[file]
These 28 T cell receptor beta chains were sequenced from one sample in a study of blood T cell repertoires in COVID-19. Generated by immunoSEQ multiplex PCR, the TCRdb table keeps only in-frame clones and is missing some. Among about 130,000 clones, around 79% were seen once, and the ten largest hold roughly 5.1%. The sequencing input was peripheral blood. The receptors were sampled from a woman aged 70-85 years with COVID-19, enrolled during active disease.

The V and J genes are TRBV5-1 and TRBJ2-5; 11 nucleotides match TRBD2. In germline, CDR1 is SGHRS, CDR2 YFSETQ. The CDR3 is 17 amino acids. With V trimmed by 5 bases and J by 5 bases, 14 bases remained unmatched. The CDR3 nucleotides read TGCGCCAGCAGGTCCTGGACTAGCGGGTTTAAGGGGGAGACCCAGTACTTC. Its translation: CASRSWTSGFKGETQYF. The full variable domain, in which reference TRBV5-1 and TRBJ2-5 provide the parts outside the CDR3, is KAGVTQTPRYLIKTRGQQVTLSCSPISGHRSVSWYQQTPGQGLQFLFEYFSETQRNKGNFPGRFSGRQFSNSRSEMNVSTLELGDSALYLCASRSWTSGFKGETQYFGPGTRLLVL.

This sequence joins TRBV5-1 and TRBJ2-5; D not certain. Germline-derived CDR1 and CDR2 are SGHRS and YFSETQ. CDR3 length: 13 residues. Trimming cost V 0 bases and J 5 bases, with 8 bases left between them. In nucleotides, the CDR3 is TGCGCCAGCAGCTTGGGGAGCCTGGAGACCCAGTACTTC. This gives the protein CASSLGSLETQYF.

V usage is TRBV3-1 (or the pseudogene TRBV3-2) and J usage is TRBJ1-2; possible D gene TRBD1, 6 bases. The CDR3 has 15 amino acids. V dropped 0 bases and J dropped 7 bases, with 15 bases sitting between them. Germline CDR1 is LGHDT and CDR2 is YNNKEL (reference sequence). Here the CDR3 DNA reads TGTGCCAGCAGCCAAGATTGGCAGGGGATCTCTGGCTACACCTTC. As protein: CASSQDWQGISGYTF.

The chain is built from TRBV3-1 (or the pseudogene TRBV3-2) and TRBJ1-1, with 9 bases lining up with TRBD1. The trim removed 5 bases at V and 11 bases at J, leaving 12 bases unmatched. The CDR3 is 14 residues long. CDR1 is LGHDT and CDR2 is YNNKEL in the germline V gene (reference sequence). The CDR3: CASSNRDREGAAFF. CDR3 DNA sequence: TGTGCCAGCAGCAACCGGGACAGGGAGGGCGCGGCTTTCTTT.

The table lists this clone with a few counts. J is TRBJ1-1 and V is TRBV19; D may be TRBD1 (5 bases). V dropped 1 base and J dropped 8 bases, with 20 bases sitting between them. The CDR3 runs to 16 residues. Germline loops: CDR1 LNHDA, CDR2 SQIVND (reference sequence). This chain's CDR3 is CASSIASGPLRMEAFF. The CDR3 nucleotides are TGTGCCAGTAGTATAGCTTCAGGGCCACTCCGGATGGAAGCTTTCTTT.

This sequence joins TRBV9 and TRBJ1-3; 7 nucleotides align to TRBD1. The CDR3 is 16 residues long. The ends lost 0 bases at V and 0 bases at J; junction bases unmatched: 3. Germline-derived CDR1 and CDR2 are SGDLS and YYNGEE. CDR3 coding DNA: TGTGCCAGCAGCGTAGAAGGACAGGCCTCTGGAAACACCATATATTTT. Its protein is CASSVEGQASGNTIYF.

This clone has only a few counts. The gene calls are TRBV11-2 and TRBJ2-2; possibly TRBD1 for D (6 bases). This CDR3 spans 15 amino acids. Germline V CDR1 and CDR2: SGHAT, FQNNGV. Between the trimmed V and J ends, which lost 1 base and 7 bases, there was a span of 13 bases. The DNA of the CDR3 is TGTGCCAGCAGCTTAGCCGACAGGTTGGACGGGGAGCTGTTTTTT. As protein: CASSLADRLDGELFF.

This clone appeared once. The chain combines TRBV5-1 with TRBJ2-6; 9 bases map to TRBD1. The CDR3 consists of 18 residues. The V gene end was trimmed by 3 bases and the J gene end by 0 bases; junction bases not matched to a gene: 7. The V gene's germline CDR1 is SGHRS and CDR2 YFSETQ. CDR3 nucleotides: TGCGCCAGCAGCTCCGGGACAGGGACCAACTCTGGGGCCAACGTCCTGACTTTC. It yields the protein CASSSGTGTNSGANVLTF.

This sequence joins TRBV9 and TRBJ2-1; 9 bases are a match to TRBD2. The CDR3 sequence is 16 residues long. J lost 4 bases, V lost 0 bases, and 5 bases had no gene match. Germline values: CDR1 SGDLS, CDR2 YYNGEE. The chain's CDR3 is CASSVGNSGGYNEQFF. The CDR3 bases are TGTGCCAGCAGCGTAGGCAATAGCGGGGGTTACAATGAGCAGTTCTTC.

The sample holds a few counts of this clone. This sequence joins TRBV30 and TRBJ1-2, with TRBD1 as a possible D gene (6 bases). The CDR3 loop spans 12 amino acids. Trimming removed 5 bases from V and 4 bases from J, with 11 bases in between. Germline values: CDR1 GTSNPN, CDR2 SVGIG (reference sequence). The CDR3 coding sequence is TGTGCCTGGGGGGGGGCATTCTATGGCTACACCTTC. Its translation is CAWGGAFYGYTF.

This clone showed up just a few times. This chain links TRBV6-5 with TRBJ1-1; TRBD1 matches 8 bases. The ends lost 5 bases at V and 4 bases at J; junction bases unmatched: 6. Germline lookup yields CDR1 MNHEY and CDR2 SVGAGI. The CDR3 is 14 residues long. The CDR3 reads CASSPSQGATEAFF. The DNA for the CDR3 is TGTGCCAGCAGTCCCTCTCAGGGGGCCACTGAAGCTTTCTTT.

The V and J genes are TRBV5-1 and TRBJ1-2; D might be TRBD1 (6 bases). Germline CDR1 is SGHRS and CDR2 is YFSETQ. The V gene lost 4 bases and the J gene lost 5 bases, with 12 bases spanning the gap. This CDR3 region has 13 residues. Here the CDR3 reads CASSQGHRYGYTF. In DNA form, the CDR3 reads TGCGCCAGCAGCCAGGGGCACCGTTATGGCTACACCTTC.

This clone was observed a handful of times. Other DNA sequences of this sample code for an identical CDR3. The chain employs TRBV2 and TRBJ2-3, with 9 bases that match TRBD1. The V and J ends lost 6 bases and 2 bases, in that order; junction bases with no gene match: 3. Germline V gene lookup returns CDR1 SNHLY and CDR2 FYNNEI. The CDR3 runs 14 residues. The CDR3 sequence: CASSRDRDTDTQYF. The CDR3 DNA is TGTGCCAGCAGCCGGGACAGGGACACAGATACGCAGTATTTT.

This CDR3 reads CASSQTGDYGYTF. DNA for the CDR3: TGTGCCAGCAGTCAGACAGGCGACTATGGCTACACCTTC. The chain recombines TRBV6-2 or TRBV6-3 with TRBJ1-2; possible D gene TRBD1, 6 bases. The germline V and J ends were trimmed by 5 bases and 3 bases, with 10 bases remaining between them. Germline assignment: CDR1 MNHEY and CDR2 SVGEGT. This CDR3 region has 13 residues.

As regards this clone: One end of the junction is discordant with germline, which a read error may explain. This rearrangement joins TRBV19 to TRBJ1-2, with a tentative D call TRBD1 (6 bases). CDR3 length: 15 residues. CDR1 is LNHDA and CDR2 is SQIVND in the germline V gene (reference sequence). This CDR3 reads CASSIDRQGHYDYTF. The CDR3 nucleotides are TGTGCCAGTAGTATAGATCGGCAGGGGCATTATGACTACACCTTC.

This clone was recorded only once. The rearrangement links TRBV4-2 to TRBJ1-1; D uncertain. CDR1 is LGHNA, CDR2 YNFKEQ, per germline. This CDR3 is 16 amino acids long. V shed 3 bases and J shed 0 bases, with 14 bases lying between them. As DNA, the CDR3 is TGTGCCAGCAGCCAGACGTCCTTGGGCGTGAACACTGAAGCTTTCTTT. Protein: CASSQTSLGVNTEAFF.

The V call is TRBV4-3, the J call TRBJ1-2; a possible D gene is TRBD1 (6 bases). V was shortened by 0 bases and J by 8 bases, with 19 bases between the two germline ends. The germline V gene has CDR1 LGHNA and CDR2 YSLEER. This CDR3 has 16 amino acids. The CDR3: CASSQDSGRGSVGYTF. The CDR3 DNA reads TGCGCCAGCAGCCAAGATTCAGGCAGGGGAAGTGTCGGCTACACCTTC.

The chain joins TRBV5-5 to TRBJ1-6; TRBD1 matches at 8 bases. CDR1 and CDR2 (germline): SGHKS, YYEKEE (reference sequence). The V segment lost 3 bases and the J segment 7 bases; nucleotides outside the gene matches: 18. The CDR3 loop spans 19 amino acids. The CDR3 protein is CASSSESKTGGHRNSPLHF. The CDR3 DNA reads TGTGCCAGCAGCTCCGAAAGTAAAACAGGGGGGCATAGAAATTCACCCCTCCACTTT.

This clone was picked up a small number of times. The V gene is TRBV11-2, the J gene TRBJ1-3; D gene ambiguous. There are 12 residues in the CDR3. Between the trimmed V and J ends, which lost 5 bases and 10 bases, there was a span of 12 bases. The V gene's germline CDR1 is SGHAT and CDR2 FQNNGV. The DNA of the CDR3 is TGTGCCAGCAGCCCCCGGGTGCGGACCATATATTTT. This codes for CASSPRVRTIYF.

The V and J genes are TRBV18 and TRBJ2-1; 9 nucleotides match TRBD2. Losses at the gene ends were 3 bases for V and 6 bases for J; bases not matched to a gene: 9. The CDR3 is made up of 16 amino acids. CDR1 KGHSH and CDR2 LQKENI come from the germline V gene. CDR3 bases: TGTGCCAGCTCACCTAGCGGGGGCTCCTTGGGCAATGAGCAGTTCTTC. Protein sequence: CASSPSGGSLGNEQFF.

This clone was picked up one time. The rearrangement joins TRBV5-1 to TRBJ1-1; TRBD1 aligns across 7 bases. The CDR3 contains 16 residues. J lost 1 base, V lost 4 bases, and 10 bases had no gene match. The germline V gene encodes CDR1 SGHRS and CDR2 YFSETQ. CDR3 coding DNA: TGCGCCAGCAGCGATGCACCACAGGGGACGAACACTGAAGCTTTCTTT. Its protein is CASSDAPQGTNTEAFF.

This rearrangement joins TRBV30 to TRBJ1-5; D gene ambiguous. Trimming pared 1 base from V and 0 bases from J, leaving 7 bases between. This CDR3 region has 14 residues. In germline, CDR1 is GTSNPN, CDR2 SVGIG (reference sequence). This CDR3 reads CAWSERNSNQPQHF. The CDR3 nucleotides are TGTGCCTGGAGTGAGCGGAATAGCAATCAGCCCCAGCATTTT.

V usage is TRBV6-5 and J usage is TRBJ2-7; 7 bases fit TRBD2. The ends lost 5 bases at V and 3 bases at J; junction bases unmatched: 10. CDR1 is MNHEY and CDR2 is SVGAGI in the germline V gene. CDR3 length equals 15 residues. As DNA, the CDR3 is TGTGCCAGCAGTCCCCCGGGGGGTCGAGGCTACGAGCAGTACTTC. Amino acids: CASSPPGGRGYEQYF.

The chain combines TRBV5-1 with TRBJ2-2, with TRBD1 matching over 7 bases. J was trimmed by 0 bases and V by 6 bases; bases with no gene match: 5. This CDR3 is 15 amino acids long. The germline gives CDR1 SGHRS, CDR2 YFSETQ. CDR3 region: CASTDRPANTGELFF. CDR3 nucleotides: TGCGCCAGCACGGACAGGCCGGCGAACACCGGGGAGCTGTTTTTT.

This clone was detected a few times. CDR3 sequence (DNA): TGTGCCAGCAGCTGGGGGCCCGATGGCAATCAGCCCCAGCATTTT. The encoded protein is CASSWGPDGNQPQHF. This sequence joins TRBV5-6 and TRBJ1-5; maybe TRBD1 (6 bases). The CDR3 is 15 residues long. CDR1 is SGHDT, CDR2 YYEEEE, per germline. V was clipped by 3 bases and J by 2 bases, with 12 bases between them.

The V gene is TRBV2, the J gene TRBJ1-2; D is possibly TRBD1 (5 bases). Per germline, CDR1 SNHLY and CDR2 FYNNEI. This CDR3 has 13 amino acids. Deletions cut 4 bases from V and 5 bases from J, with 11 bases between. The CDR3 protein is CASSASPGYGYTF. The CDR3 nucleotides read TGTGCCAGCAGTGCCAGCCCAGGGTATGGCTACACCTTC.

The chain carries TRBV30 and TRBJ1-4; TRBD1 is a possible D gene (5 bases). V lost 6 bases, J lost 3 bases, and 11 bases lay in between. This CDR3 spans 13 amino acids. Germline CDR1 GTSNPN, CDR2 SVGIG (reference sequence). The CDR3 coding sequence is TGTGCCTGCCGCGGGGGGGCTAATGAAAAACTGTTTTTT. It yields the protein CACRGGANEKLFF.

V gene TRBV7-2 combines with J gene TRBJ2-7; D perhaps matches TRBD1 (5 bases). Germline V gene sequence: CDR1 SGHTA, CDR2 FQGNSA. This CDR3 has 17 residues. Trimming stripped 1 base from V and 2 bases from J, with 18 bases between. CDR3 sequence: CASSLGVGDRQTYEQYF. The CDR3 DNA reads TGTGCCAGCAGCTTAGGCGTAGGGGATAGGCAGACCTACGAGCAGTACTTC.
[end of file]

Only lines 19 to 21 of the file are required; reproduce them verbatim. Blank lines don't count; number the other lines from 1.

The chain joins TRBV5-5 to TRBJ1-6; TRBD1 matches at 8 bases. CDR1 and CDR2 (germline): SGHKS, YYEKEE (reference sequence). The V segment lost 3 bases and the J segment 7 bases; nucleotides outside the gene matches: 18. The CDR3 loop spans 19 amino acids. The CDR3 protein is CASSSESKTGGHRNSPLHF. The CDR3 DNA reads TGTGCCAGCAGCTCCGAAAGTAAAACAGGGGGGCATAGAAATTCACCCCTCCACTTT.

This clone was picked up a small number of times. The V gene is TRBV11-2, the J gene TRBJ1-3; D gene ambiguous. There are 12 residues in the CDR3. Between the trimmed V and J ends, which lost 5 bases and 10 bases, there was a span of 12 bases. The V gene's germline CDR1 is SGHAT and CDR2 FQNNGV. The DNA of the CDR3 is TGTGCCAGCAGCCCCCGGGTGCGGACCATATATTTT. This codes for CASSPRVRTIYF.

The V and J genes are TRBV18 and TRBJ2-1; 9 nucleotides match TRBD2. Losses at the gene ends were 3 bases for V and 6 bases for J; bases not matched to a gene: 9. The CDR3 is made up of 16 amino acids. CDR1 KGHSH and CDR2 LQKENI come from the germline V gene. CDR3 bases: TGTGCCAGCTCACCTAGCGGGGGCTCCTTGGGCAATGAGCAGTTCTTC. Protein sequence: CASSPSGGSLGNEQFF.